I’ve a bit of a soft spot for the old Barclaycard Visa Camera despite it being pretty basic and prone to breaking. However I’ve been long aware there is another Barclaycard film camera. So when I came across a couple of these for peanuts I couldn’t resist.
We can reasonably accurately date these too. The box carries the fact that Barclaycard sponsored the English Premier League. This dates the camera to between 2001-2004. Like it’s ‘visa’ predecessor it is a cheap promo camera of its time. So we get a fixed focus and exposure but with a built-in flash. I’m guessing you’ll find other identical promo cameras for other companies.
Annual APR% – The Looks
It is pretty typical of a cheap camera of the era and is reminiscent of an evolved Polaroid 170BV with a circular design on the front plate. It is a tad smaller and incorporates the option to turn on the flash. A second switch puts the camera into close up mode (0.6-1.5m).
The top plate features the shutter button big mechanical counter and the rewind switch. The latter is used at the end of the roll to allow you to rewind. There is a biggish simple viewfinder which is worth noting quite off when using in the close up mode.
Conditions of Service – Specifications
The Camera has a 3 element 29mm lens. Interestingly there are 2 aperture settings. The lens is quoted at f/5.6 but this is when the flash is engaged as the aperture appears smaller (somewhere between f/8-11 I’m guessing) when flash isn’t used. The quoted focal range is 1.5m to infinity on routine settings. No information is given on aperture but we’ll assume it to be somewhere around 1/100-1/125 secs given other similar cameras.
The flash is powered by a single AA battery. There is no need for this beyond powering the flash as the camera still works without power. A green LED by viewfinder tells you when flash is ready. The range of flash is 1.8-3m at 100ISO rising to 1.8-4m at 400ISO. This is pretty typical for a cheap compact. There is no low light warning and obviously no exposure metering.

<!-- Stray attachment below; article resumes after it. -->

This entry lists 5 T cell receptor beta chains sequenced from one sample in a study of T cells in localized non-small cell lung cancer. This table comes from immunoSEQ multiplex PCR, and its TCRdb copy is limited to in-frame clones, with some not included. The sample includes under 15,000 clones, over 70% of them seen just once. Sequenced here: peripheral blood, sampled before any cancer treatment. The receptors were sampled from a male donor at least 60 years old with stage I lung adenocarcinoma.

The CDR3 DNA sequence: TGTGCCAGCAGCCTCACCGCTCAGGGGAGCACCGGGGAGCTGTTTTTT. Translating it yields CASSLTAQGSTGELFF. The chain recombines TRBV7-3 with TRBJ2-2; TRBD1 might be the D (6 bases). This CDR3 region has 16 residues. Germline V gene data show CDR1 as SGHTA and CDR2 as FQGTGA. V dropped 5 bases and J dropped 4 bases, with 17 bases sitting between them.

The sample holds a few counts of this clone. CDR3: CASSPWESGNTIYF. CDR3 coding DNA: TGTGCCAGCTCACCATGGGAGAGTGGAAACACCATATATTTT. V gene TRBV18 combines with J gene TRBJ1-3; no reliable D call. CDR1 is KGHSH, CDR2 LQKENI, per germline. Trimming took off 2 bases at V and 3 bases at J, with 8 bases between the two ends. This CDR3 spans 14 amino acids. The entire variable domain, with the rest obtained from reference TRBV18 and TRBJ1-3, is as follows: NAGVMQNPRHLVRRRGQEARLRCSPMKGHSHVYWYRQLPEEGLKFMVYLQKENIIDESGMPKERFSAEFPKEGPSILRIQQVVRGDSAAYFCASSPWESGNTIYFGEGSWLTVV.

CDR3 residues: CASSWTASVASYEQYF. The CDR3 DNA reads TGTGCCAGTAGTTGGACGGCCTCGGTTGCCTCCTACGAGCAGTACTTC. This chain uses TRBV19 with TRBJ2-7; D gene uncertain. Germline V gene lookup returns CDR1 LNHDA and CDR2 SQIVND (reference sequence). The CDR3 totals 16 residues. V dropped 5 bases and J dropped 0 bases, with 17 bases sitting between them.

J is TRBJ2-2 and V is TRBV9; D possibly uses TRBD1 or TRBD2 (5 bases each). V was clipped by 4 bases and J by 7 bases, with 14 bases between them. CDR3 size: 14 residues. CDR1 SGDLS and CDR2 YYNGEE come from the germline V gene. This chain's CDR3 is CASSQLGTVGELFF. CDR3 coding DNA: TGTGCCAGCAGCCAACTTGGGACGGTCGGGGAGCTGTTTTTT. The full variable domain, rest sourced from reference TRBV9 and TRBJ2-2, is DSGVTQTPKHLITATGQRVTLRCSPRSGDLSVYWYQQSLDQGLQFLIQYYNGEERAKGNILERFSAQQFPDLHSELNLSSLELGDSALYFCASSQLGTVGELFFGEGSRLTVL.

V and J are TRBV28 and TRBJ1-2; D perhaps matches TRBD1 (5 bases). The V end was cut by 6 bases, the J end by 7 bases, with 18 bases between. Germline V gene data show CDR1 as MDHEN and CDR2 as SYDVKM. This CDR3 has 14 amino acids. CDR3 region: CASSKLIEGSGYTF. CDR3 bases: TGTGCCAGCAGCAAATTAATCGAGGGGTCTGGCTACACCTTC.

Worth noting the cocking of the shutter is triggered not simply by winding on. The cog over the film frame is required to cock it.
Daily Spend Limit – In use
Loading is easy with a modern easy load system. You will need to decide on what film to load but using 100 to 400 iso with modern negative latitude means you’ll get away with shooting in most bright conditions. I shot the original film that came with the camera (some now expired Agfaphoto vista 400) and a roll of BW400CN suggesting that you might be better sticking to 200 or 400 ISO. The film plane is flat here.
It is such a tichy camera meaning ergonomics are limited. On the plus it is light, on the downside it is easy to get your fingers too close to the lens. The close up feature obviously requires 2 hands.
Deposit or Withdrawal – Results
Actually for what it is, I have to say it’s not bad. The 3 element lens is much better than many promo camera. I’m not going to say this camera is sharp but folk were making cameras for retail sale that aren’t as sharp (erm Olympus Trip 500 and Polaroid 170BV I’m looking at you). The film plane is not bad with just slight worsening towards the edges.
As with any fixed focus it softens to infinity but heck this really quite good. It seems to have an optimal for normal shooting of 3-5m. However the close up works really well although the viewfinder means you’re off target vertically. You get a bit of pincushion distortion but really not bad. There’s a tiny amount of vignetting but nil to write home about.
Exposure-wise as you’d expect. You’ll have to judge your loading film to the conditions but 200-400 iso negative will do pretty well in most reasonable daylight. I’d not shoot low latitude slide film in one of these (other than experimentally). You will find that however with any fixed exposure camera.
Monthly Statement – verdict
This is really quite as good for what it is. It will never rival an all singing and dancing high-end AF compact nor classic fixed focus shooters like an Olympus PEN EE. Nor is enough to make the king of the promo cameras the VUWS worry but it is actually better than some retail cameras. It is hell of a lot better than the Lloyds camera, I recently tried. It makes a handy cheap camera to take with a killer close up feature and a good alternative to a disposable.
Compared to the original Barclaycard visa camera, it is a much better clinically and more robust camera. But here’s the issue, shots from that had a certain lo-fi charm. This newer camera is actually to good to be that lomo-esque but not good enough to challenge better fixed focus numbers.
Widely available on eBay in UK . Worth a few quid for some mid-fi fun